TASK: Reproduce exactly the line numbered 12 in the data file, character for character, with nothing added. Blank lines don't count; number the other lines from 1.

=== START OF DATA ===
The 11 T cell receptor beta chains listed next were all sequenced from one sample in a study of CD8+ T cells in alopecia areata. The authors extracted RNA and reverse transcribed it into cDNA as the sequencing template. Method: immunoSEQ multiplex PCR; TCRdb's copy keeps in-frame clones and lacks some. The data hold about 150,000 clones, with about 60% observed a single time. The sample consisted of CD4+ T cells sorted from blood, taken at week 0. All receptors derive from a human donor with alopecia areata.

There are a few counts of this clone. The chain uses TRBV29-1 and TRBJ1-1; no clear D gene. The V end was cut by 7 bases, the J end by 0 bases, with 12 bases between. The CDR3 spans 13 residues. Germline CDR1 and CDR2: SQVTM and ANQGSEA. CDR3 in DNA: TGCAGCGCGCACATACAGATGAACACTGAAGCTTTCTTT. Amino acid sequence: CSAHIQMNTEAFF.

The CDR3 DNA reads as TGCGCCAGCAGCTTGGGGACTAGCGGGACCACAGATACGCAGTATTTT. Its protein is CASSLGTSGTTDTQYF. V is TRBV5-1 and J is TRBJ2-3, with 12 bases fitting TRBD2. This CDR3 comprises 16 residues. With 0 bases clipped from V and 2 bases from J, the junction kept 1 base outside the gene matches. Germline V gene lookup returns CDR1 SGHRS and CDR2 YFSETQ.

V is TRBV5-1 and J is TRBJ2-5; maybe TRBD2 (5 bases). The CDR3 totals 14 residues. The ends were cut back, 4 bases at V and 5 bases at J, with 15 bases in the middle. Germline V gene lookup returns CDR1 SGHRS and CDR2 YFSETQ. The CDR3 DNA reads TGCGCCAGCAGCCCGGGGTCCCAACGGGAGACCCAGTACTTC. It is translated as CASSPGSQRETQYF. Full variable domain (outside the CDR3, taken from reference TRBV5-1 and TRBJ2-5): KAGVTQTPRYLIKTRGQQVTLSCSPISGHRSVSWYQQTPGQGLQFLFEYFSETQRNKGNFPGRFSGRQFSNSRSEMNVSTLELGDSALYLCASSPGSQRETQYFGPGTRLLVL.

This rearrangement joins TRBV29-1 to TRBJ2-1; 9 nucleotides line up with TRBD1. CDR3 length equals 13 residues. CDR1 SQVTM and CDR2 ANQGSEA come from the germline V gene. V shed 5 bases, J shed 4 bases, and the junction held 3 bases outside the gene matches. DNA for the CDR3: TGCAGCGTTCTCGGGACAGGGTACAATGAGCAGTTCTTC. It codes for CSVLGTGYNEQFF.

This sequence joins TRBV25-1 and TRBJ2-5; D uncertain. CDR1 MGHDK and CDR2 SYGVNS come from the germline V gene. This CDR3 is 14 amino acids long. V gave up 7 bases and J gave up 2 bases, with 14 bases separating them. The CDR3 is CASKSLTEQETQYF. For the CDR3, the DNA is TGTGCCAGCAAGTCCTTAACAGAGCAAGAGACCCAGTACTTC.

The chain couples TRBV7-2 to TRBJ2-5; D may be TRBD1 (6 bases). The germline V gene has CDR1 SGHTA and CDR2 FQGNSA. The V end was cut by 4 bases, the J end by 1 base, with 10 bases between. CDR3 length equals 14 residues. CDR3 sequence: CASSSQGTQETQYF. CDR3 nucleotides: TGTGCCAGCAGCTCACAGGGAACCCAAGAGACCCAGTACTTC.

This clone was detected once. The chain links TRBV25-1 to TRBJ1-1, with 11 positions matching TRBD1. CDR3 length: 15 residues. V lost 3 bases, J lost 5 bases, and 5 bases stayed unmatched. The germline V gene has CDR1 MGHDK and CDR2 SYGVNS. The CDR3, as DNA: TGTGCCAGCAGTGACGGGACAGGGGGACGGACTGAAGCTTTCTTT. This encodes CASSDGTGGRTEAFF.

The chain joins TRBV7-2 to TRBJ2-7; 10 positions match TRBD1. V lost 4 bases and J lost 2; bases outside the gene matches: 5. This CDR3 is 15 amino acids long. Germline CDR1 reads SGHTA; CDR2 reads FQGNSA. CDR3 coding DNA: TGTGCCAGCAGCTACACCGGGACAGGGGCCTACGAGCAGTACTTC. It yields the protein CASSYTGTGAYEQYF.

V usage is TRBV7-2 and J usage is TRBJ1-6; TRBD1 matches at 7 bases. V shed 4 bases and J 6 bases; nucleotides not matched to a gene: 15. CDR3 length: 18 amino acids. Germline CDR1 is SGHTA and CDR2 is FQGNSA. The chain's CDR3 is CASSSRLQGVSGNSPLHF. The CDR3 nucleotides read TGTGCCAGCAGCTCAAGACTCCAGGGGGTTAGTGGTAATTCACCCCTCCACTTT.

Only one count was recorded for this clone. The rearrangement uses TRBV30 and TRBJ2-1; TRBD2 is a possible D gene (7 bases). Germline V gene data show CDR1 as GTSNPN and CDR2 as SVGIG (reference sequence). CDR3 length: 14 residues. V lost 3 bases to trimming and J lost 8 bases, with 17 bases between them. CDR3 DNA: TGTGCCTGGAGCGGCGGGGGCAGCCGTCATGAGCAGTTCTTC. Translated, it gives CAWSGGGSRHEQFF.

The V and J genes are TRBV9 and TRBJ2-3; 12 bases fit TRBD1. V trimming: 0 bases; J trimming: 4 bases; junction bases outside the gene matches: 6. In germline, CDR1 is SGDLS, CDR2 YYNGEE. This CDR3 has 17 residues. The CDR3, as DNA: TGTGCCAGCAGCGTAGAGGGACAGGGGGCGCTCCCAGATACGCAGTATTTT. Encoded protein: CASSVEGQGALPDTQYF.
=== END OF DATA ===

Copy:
The V and J genes are TRBV9 and TRBJ2-3; 12 bases fit TRBD1. V trimming: 0 bases; J trimming: 4 bases; junction bases outside the gene matches: 6. In germline, CDR1 is SGDLS, CDR2 YYNGEE. This CDR3 has 17 residues. The CDR3, as DNA: TGTGCCAGCAGCGTAGAGGGACAGGGGGCGCTCCCAGATACGCAGTATTTT. Encoded protein: CASSVEGQGALPDTQYF.